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I am studying electrostatics. The book I am using has this problem as an exercise for electric potential. The problem states that:

‘There are two metal hollow spheres of radius $a$ and $b$, $b$ being the larger sphere. The two spheres are concentric. The smaller one has a positive charge $+q$ and the larger one a negative charge $-q$. Find the electrostatic potential as a function of $r$ for $r>b$, $b>r>a$, $r<a$.'

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closed as off-topic by Alfred Centauri, Yashas, ZeroTheHero, John Rennie, Qmechanic Apr 12 '17 at 8:50

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  • $\begingroup$ I think the positive charge on the inner sphere should pull the negative charge on the inner side and make the electric field inside zero. But i know i am wrong(well the ans given at the end of the book disagrees with me). I just want someone to shed some light on the physical picture whats happening here $\endgroup$ – Arya Apr 12 '17 at 2:13
  • $\begingroup$ Please note that we don't answer homework or worked example type questions. Please read How do I ask homework questions on Physics Stack Exchange? and Are check-my-work questions on-topic? for "check my work" problems. $\endgroup$ – Yashas Apr 12 '17 at 3:08
  • $\begingroup$ It wasn't a homework question. I was self studying. I was actually confused why shouldnt the negative chrage affect the region between the two spheres too. I know the result gauss' law gives me. But I was curious about the physical reason $\endgroup$ – Arya Apr 13 '17 at 2:49
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The electric field inside is not zero. Well the word inside is ambiguous. I'm assuming by saying inside you mean $a<r<b$.

Anyway getting back to your question...
I'm assuming you're familiar with the Gauss law of electrostatics. If you aren't:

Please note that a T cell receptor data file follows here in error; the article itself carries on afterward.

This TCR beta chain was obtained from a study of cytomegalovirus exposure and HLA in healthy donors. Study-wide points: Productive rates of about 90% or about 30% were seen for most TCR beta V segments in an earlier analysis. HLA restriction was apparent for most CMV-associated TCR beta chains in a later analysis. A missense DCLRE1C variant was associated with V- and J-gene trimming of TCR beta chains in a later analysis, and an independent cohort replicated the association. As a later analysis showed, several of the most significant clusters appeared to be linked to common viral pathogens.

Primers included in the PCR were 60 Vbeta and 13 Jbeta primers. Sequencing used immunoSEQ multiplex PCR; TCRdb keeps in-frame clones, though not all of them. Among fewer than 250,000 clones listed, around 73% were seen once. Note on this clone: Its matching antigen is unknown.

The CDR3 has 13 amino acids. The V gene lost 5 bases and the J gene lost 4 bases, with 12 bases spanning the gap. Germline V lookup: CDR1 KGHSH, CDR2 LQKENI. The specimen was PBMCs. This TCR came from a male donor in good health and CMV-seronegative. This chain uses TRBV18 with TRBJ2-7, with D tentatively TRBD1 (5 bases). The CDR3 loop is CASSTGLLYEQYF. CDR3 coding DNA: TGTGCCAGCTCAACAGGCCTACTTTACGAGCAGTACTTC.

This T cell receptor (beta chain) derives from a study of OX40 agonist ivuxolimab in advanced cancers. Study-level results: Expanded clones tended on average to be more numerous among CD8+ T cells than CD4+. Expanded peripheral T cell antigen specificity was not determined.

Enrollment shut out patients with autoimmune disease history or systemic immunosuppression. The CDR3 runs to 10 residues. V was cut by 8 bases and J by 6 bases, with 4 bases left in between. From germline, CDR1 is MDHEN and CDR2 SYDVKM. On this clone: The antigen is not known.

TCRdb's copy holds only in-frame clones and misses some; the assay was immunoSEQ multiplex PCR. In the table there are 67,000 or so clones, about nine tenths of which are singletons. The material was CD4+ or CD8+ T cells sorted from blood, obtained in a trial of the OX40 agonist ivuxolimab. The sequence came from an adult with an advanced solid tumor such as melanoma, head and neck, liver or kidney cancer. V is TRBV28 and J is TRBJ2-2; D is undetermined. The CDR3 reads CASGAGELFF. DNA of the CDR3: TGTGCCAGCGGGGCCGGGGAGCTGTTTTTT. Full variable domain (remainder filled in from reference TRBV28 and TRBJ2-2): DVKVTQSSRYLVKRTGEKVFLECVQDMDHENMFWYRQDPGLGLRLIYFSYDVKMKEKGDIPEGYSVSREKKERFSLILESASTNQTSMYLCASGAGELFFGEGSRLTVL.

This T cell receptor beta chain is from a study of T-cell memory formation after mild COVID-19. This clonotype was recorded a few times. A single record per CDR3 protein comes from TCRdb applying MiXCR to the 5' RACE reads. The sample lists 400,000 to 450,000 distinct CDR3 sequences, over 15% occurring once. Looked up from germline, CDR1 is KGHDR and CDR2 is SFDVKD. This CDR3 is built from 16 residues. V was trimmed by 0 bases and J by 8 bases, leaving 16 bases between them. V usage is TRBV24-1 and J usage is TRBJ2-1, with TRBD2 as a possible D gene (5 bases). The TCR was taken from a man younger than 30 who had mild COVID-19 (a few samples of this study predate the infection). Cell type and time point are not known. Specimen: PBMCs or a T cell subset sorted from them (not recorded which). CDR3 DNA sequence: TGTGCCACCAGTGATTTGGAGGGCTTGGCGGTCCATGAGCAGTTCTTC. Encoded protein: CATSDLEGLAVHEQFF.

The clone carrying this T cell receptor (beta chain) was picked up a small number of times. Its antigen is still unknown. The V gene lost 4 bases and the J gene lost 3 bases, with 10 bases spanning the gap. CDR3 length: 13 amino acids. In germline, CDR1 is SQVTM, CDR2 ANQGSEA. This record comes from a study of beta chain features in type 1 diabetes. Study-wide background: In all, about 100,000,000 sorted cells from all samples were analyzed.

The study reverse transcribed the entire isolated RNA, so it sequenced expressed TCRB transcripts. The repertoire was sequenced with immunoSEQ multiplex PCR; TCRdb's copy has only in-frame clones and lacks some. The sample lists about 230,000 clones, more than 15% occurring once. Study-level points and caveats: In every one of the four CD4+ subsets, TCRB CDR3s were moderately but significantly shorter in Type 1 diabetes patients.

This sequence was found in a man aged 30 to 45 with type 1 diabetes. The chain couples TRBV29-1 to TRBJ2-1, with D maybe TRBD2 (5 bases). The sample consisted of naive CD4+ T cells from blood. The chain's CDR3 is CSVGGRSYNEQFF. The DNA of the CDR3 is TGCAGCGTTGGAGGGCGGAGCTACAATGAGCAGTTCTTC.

Gauss law simply assumes a surface (of any shape! though for our convenience we resort to symmetrical surfaces) and says that the electric field at any point in the surface would be zero if the net charge enclosed by that surface is zero.

In the first case when $r>b$ where $b$ is the radius of the larger sphere, the electric potential is simply zero.

(Note: It's imperative that you make yourself familiar with the definition of electric potential. Electric potential is defined as the work done to bring a unit positive charge to a particular point. Now if the field is zero, it's equivalent to saying that we don't see any charge and there is no charge against which work is to be done.) If you assume a surface that encloses any point $r>b$ and our two spheres, the electric field at that point would be zero (because one sphere has $+q$ while the other has $-q$ hence the net charge enclosed by the surface is zero. $+q-q=0$).

Now it is also known to you that the electric potential difference is given by ${\Delta}V=E{\delta}l$ (formula for potential difference not potential) where the symbols have their usual meaning (here $l$ would be decided by the distance you make the charge move not $r$, assuming you have taken the coordinate system at the centre of the spheres). Do take care of the signs. It's a bit difficult to explain but it is almost always clear by the context.

At any point between the spheres, the electric field would be due to the smaller sphere only (which can be doing out using Gauss law and the aforementioned formula) and the electric potential at the surface of the surface of the second sphere would be the electric field (which can be found using Gauss law) times $b-a$.

The electric potential inside the smaller sphere can be similarly found. Hope that helps.

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